Malacañang on Thursday, January 7, flatly denied that President Rodrigo Duterte is supporting moves to amend the 1987 Constitution so he can extend his term of office.
Presidential Spokesperson Harry Roque issued the denial hours after news broke that the Chief Executive's congressional allies are gunning for amendments to the charter.
"Wala pong katuturan ang mga tsismis na 'yan. Tsismis lang po 'yan," said Roque during his regular press briefing on Thursday. (Those rumors have no basis. They are only rumors.)
"The President has made it clear. Wala po siyang kahit anong kagustuhan na manatili kahit na isang minuto man lang beyond his term of office on June 30 of 2022," the spokesman continued.
(He has no wish to stay even a minute longer beyond his term of office which ends on June 30, 2022.)
Roque was less clear when responding to a question on whether or not Duterte gave his blessing to Speaker Lord Allan Velasco to revive charter change talks in the lower chamber, supposedly only to change economic provisions.
"The President does not have to give his blessing. That is really the role of Congress. Only Congress can begin the process of charter change. So we repect that," said Duterte's spokesman.
However, he said Duterte's "number one priority" is bringing COVID-19 vaccines to the country.
"The President has no other top priority than bringing an end to this pandemic by giving a vaccine to our countrymen," said Roque.
While talks to pursue charter change began right before the pandemic hit, Duterte's lawmaker allies are now also saying amending "restrictive" economic provisions in the Constitution could help the country recover from the global health crisis.
Senators Ronald dela Rosa and Francis Tolentino even cited the pandemic in their call for a Constituent Assembly (Con-Ass), an initial step towards charter change.
“Against the backdrop of mounting economic and health concerns brought about by the pandemic, it is important to ensure that the subsequent national policies and strategies for the rehabilitation of our nation be responsive to the needs of our people in order to bring about genuine economic growth and sustainable development,” the senators said in their Resolution of Both Houses No 2.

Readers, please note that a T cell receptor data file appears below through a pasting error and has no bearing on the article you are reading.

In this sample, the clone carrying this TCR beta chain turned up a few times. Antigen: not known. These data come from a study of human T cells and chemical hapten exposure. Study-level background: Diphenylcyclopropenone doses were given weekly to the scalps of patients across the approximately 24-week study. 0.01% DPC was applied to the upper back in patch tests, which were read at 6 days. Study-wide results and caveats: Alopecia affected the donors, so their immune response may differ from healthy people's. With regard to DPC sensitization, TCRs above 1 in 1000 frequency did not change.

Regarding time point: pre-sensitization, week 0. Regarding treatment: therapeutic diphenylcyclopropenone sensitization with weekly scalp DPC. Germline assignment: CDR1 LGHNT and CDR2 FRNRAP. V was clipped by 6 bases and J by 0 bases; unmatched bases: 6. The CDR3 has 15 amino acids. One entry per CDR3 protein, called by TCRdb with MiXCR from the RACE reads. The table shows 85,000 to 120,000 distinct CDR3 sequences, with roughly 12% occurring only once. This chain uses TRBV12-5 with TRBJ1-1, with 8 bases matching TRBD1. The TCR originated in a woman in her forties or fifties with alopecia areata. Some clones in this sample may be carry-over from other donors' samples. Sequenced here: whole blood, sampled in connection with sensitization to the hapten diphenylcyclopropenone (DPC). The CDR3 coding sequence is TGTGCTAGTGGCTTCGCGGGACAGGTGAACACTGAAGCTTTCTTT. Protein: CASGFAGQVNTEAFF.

But unlike Velasco, Dela Rosa and Tolentino want to amend “democratic representation" provisions in the Constitution, not just economic provisions.
“Democratic representation” may mean that the two Duterte allies want to introduce changes to the scope of power and even the term limits of elected officials.
Some other senators, however, cited the pandemic as the reason not to pursue charter change discussions, saying Congress needs to focus on more urgent measures to help the country cope with an economic and public health crisis. (READ: Senators question timing of Cha-Cha talks: ‘One big step into quicksand’)
As early as the 2016 presidential elections, Duterte had already expressed support for changing economic provisions that restrict foreign ownership of Philippine corporations.
It's not the first time Malacañang denied Duterte is seeking a term extension. The President himself has frequently said in public speeches that he supposedly plans to retire from politics when his term ends in 2022.
He had also called for charter change to make way for a federal system in government, going as far as creating a consultative committee on charter amendments during his first year as President.
Pia Ranada covers the Office of the President and Bangsamoro regional issues for Rappler. While helping out with desk duties, she also watches the environment sector and the local government of Quezon City. For tips or story suggestions, you can reach her at email@example.com.